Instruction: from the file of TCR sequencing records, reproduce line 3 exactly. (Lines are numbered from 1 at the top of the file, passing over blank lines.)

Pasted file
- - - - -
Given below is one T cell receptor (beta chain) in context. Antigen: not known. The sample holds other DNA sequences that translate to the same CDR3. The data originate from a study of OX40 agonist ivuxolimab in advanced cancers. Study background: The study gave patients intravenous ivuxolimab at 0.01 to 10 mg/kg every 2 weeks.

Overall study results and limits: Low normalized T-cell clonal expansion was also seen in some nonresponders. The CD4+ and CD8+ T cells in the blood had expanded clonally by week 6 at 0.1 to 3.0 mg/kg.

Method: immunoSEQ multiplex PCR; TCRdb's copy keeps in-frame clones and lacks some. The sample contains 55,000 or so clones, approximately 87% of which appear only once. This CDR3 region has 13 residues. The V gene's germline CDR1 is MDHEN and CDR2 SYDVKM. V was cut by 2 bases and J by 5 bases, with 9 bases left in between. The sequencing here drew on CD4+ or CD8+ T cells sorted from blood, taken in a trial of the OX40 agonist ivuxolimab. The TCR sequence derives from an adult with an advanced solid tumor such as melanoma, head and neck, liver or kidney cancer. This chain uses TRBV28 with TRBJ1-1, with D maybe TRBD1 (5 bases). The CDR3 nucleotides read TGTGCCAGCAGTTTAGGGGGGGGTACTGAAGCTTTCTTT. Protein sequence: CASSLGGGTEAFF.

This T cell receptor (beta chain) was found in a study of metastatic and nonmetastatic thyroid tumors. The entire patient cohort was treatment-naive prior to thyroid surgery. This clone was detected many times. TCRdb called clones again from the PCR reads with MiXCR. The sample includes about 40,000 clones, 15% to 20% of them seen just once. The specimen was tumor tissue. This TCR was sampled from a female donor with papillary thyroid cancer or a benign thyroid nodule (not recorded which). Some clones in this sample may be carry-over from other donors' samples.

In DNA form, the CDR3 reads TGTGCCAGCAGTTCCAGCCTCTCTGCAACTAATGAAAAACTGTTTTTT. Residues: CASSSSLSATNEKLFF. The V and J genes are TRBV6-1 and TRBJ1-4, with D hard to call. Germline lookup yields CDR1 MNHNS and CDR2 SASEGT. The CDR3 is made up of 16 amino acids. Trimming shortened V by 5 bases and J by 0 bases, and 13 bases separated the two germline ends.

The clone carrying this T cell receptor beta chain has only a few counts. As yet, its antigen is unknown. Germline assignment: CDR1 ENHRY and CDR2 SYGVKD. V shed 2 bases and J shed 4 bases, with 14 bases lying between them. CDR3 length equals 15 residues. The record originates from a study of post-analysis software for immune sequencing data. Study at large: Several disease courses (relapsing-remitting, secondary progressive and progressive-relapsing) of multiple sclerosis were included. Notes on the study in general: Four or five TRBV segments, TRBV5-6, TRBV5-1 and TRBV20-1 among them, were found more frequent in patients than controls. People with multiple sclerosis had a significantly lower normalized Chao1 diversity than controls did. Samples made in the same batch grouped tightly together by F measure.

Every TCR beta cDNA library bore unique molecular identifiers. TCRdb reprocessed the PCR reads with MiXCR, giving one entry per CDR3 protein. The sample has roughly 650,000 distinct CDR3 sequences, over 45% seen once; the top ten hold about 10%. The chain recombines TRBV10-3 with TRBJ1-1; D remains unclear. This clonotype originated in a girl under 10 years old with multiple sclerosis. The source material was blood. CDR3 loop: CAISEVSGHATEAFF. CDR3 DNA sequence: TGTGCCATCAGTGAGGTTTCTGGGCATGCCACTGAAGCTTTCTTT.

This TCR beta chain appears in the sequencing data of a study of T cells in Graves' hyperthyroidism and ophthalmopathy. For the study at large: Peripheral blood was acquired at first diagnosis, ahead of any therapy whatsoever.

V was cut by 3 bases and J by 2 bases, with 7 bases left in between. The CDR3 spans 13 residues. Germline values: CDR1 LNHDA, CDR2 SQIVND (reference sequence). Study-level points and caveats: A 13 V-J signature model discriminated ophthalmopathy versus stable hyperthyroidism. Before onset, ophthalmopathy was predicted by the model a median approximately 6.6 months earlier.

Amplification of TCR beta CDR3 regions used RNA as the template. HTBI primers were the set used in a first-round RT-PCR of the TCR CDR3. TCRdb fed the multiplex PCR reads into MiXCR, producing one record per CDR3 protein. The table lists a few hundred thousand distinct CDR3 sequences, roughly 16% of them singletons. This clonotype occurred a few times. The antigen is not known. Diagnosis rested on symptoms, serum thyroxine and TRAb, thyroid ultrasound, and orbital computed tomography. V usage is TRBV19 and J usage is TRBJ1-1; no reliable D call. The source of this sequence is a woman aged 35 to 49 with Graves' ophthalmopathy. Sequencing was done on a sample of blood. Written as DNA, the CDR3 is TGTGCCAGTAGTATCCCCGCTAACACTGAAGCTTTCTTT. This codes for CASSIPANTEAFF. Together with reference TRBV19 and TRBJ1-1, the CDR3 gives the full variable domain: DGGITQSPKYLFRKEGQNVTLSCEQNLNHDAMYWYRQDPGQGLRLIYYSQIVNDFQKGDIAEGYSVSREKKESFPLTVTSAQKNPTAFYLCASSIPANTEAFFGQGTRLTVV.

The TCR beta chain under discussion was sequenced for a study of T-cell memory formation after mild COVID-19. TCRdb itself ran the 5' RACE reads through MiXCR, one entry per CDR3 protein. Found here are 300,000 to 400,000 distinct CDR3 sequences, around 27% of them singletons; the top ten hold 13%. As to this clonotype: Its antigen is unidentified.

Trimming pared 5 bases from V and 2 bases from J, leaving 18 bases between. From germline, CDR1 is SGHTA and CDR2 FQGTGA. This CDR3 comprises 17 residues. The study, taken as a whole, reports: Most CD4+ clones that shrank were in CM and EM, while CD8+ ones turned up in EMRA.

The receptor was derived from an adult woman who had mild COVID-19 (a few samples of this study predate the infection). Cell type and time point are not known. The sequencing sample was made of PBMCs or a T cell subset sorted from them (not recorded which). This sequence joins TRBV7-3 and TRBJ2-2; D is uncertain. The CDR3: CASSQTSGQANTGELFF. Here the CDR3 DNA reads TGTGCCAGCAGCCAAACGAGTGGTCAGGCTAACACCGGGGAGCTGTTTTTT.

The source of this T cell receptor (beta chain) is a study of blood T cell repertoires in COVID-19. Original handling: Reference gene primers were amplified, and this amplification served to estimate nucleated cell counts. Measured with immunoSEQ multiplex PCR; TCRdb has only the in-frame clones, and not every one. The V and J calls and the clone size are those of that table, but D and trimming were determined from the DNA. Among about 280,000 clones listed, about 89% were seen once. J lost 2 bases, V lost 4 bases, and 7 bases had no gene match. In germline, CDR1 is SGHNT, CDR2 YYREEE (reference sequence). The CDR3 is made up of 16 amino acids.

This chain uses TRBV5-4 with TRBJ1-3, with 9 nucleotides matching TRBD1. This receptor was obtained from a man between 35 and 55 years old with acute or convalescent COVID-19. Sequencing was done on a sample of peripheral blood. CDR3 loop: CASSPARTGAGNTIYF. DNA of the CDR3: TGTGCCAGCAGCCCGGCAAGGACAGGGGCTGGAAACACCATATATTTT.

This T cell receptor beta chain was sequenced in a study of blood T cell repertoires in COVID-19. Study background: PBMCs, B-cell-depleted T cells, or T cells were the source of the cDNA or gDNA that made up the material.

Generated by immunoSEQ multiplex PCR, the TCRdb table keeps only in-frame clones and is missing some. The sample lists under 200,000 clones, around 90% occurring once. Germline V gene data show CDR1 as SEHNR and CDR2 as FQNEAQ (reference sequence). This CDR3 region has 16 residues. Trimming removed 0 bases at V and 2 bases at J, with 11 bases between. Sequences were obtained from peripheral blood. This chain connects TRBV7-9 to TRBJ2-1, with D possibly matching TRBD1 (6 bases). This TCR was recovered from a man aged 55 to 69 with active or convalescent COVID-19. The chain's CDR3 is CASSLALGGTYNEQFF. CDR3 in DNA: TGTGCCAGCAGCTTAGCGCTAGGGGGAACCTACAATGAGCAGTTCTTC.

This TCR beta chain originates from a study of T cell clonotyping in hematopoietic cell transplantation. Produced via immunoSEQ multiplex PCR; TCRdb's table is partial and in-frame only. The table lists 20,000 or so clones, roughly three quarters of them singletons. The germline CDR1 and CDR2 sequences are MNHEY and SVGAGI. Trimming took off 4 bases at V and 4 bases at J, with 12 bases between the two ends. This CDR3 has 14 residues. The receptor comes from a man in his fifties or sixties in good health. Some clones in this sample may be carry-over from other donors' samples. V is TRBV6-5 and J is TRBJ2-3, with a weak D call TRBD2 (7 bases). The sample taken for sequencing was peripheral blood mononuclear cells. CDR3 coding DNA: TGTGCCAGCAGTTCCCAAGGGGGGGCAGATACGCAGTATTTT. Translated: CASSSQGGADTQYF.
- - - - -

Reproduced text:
Method: immunoSEQ multiplex PCR; TCRdb's copy keeps in-frame clones and lacks some. The sample contains 55,000 or so clones, approximately 87% of which appear only once. This CDR3 region has 13 residues. The V gene's germline CDR1 is MDHEN and CDR2 SYDVKM. V was cut by 2 bases and J by 5 bases, with 9 bases left in between. The sequencing here drew on CD4+ or CD8+ T cells sorted from blood, taken in a trial of the OX40 agonist ivuxolimab. The TCR sequence derives from an adult with an advanced solid tumor such as melanoma, head and neck, liver or kidney cancer. This chain uses TRBV28 with TRBJ1-1, with D maybe TRBD1 (5 bases). The CDR3 nucleotides read TGTGCCAGCAGTTTAGGGGGGGGTACTGAAGCTTTCTTT. Protein sequence: CASSLGGGTEAFF.